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Snow sheep, Siberian bighorn sheep
Click on the pictures above for a larger view of the photographs
Body Length: 140-160 cm / 4.6-5.3 ft.
Shoulder Height: 95-112 cm / 3.1-3.7 ft.
Tail Length: 10 cm / 4 in.
Weight: 60-120 kg / 132-264 lb.
The grayish brown coat is accented by a small patch of light hair on the buttocks. The wooly winter coat is a light, milky coffee colour. The fronts of the legs are dark chocolate brown, while the rear edges may have whitish markings. A dark band, which runs across the nose between the eyes and muzzle, contrasts greatly with the bright white rostrum. The ears are small and dark grey in colour. The horns, found in both sexes, are considerably lighter than those of the related Bighorn sheep, with up to 35% less horn substance. Growing to 89 cm / 35 inches long in males, the horns curl backwards, downwards, and upwards around the ears, corkscrewing outwards in old males as the horns begin their second revolution. While the base of a male's horns may be up to 38 cm / 15 inches in circumference, those in females are significantly thinner and shorter, curving backwards in a sabre-like fashion.
Ontogeny and Reproduction
Gestation Period: 8.5 months.
Young per Birth: 1
Weaning: At 4-6 months.
Sexual Maturity: Females at 2 years, males at 5 years.
Life span: 9 years.
Ecology and Behavior
The snow sheep is a well adapted mountain dweller - extremely agile and nimble, and able to move quickly over steep, uneven terrain. Within bachelor herds, a dominance hierarchy is formed based primarily on horn size. These hierarchies remain relatively stable, even in the breeding season, with larger males getting the majority of the mating rights. However, if two males have approximately equal sized horns, the dominant/subordinate relationship is decided in combat. Facing each other from a distance, they run towards each other with heads lowered, rearing up and crashing their horns together in an attempt to throw their rival off balance.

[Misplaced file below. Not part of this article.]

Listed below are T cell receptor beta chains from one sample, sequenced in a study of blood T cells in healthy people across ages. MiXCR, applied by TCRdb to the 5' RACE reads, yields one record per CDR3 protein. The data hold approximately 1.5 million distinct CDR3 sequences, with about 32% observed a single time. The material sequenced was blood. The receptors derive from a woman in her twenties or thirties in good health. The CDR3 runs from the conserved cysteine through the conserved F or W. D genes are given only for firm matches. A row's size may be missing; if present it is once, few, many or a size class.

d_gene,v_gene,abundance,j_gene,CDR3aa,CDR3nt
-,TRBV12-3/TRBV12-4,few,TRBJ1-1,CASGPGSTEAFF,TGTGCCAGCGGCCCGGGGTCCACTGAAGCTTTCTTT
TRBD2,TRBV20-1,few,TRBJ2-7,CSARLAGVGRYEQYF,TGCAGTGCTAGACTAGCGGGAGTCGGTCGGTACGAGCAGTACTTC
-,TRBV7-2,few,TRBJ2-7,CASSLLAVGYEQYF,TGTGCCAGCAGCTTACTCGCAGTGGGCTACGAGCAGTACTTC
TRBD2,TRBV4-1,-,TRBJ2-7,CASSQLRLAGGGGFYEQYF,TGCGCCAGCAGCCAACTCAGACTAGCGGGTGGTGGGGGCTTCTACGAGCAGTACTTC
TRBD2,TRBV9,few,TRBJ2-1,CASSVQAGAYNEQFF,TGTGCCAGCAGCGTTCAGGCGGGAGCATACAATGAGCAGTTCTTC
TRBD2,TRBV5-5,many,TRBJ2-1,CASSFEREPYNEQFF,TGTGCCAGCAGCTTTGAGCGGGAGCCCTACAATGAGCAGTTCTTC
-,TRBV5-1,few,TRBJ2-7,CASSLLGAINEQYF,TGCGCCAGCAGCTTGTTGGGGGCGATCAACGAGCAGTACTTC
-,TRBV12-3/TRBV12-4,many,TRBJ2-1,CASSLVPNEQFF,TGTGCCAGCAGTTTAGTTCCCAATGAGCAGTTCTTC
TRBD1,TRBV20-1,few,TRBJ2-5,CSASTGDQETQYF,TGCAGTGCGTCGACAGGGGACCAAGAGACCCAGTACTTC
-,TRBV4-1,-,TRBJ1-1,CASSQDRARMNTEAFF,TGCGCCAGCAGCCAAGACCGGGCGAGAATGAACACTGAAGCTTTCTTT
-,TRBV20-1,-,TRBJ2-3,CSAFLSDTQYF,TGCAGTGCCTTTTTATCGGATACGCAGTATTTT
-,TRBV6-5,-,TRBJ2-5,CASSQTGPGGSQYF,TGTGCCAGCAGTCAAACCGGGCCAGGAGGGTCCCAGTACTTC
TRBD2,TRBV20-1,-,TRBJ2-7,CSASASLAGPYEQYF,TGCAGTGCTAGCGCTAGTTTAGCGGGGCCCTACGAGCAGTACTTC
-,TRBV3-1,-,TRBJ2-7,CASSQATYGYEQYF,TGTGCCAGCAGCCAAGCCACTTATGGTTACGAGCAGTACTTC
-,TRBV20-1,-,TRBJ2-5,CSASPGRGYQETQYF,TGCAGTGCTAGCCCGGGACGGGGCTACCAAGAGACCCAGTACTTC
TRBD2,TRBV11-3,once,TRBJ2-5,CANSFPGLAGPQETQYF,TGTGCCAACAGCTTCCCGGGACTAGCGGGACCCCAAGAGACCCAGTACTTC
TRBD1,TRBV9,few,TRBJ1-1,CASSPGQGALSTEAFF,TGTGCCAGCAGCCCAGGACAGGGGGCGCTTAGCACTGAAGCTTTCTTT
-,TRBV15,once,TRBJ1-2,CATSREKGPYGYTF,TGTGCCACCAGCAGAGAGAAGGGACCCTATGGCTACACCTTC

Family group: Large groups generally segregated by sex.
Diet: Grasses, lichens.
Main Predators: Large carnivores.
Alpine meadows with rocky terrain in northeastern Russia.
Range Map (Redrawn from Weinberg et al., 1997)
The snow sheep is classified as low risk, conservation dependent by the IUCN (1996). Also, O. n. borealis is considered vulnerable, and O. n. nivicola as a low risk, near threatened subspecies.
More closely allied to the North American sheep than the Asian or European sheep, the snow sheep is thought to have evolved in the Americas, diverging from the two American sheep via a movement across the then-existent Bering land bridge. Ovis (Latin) a sheep. Nix (Latin), genitive nivis, snow; colo (Latin) I cultivate, can mean I inhabit: hence nivicola, a dweller amongst snow.
Clark, J. L. 1964. The Great Arc of Wild Sheep. Norman: University of Oklahoma Press.
Geist, V. 1990. Mountain sheep (Ovis nivicola, Ovis dalli, Ovis canadensis). In Grzimek's Encyclopedia of Mammals. Edited by S. P. Parker. New York: McGraw-Hill. Volume 5, pp. 554-560.
Valdez, R. 1982. The Wild Sheep of the World. Mesilla, New Mexico: Wild Sheep and Goat International.
Weinberg, P. I., A. K. Fedosenko, A. B. Arabuli, A. Myslenkov, A. V. Romashin, I. Voloshina, and N. Zheleznov. 1997. The Commonwealth of Independent States (former USSR). In Wild Sheep and Goats and their Relatives. Status Survey and Action Plan for Caprinae. Edited by D. M. Shackleton and the IUCN/SSC Caprinae Specialist Group. IUCN: Gland, Switzerland and Cambridge, UK. pp. 172-193.
Wilson, D. E., and D. M. Reeder [editors]. 1993. Mammal Species of the World (Second Edition). Washington: Smithsonian Institution Press. Available online at http://nmnhwww.si.edu/msw/
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© Brent Huffman, www.ultimateungulate.com